COACH DAVIE: We’d like to get him in this game. We’d like to get him in.

I have said this before, Jarious gives us the best chance to win right now. I think everybody would agree with that. What is best for our future down the road? Probably is to play Arnaz Battle if you look at it on surface, but I am not sure that is completely accurate because I think there is a trust between players and coaches that may go beyond how much experience or how much — how many snaps you have and right now, be hard for me to look our football team in the eye and particularly Jarious Jackson and say, look, we are putting Arnaz in for next year.

So I think what we lose in maybe experience, maybe we gain in trust that we are going to do what is best for the players, not what is necessarily best for all of us next year. What is best for these players right now is we go beat Boston College and beat Stanford with the best players we have and Jarious right now gives us the best shot.

Now, Arnaz, I think deserves to play a little bit. But it won’t be something where we are doing it to try to get him ready for next year. We are doing it to try to beat Boston College.

Q. I just wanted to ask you a little bit about some of your assistants there and what insights have guys like Kevin Rogers and Jerry Rosburg, Lou West have given you in this stretch of games against Big East teams?

COACH DAVIE: Well, one thing I think we have got a really strong coaching staff. I was getting — Lou West, he leaves Virginia Tech and they are undefeated, they play for the National Championship and Jerry leaves Boston College and now they are 7 and 2. I don’t know if that is good or bad. Maybe I shouldn’t have brought that point up.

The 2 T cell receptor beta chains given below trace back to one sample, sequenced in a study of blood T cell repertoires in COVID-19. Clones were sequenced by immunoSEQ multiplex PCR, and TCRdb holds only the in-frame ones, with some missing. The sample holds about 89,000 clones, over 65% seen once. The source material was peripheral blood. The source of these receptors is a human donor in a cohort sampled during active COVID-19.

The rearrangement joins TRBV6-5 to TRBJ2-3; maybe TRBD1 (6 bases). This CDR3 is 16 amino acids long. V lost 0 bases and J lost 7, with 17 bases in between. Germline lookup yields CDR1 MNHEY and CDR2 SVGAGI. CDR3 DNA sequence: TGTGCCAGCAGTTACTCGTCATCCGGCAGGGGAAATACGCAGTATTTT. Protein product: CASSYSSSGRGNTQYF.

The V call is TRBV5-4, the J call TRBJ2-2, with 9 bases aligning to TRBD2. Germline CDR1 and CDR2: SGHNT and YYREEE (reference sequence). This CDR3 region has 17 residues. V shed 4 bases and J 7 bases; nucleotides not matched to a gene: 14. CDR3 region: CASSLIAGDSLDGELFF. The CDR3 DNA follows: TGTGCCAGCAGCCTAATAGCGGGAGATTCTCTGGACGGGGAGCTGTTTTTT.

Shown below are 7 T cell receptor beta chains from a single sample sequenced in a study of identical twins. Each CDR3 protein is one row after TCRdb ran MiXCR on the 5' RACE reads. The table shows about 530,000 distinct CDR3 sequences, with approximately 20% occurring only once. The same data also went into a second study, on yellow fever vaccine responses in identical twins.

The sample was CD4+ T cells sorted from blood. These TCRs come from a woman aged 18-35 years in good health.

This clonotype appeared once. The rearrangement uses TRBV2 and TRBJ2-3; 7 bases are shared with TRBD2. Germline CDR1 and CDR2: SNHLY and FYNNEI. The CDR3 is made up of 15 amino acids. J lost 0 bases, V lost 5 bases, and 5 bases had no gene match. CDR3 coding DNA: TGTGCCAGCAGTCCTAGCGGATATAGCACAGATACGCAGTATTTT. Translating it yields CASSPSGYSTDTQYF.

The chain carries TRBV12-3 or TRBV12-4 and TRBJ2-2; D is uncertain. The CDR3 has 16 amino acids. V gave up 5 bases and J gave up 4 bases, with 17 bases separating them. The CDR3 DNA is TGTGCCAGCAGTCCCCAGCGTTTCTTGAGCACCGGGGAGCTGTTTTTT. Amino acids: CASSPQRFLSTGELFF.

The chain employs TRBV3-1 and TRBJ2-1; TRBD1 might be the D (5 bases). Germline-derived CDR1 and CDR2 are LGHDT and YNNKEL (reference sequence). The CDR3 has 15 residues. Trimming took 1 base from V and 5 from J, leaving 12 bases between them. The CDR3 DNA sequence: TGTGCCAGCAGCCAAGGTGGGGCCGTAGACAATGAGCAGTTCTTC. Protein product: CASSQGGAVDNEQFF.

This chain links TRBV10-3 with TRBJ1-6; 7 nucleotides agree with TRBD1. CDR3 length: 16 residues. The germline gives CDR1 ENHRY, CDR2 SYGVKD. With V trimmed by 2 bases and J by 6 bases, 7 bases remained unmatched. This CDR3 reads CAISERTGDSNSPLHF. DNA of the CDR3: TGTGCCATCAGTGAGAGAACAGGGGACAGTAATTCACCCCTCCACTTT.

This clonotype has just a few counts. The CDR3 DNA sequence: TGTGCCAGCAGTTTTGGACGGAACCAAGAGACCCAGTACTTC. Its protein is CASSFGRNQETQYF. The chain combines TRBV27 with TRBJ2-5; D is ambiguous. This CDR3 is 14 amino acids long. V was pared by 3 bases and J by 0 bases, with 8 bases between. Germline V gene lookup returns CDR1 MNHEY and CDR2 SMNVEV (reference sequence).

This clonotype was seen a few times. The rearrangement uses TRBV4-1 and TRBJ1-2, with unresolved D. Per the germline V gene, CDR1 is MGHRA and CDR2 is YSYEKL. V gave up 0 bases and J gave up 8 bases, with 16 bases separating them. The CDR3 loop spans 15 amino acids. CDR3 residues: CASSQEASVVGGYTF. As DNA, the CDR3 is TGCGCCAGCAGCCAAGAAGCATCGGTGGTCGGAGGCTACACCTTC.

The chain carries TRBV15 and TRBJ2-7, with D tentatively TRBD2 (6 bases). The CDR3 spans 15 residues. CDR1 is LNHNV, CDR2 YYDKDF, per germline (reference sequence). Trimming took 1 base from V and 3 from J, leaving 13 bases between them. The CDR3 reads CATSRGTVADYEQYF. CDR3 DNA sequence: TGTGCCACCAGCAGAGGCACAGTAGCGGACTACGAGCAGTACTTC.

But both those guys have added a lot to our staff. As far as our actual preparation for Boston College, not much. We have played Boston College the last several years. Obviously Boston College has a new coordinator that wasn’t there last year that Jerry didn’t coach with.

But they have added a lot to our staff and to our football team. Both those guys are good coaches as is Kevin Rogers and Steve Addazio from the Big East. But right now we are 0 and 1 against the Big East so we are going to put a lot of pressure on those guys to get us back to 500 this week.

Q. Did Jerry give you any particular insights into the defensive personnel having coached them last year at BC?

COACH DAVIE: A little bit, like you can imagine. I mean, you can tell so much from tape though. You can sit there and watch those tapes, you get a pretty good feed on what your opponent’s strengths and weaknesses are.

I think that is only natural that you talk about the other team and you talk about how they do things and how they practice and what they can do on Sundays and what the players are like and all those things. But nothing out of the ordinary and nothing that I think is going — nothing that I think will affect this game at all.

Q. You spoke about just the how emotionally draining it is to go through a 12-game season. At this point of the year, though, it seems like most teams are kind of drawing upon their emotional reserves to carry them through games. Do you suspect your team has anymore left to give?

COACH DAVIE: Oh, I think we do. I think a lot of it depends on how much reserve you have left depending on the schedule you have played. So there is different degrees of that.

And your injury situation.

But just like I said, we are going to ask everybody in this program, players and coaches, that they have got a little, to give a little and they have got a lot, to give a lot. So we certainly have enough left. Don’t misinterpret-I am not trying to make a safety net for us. We fully expect to play our best game of the season this Saturday.

Q. You mentioned Pittsburgh, you succeeded in getting some big plays, maybe winning over the top on some plays. Is it a concern having seen Boston College go deep a couple times with their receivers and what do you see there that could cause some concern?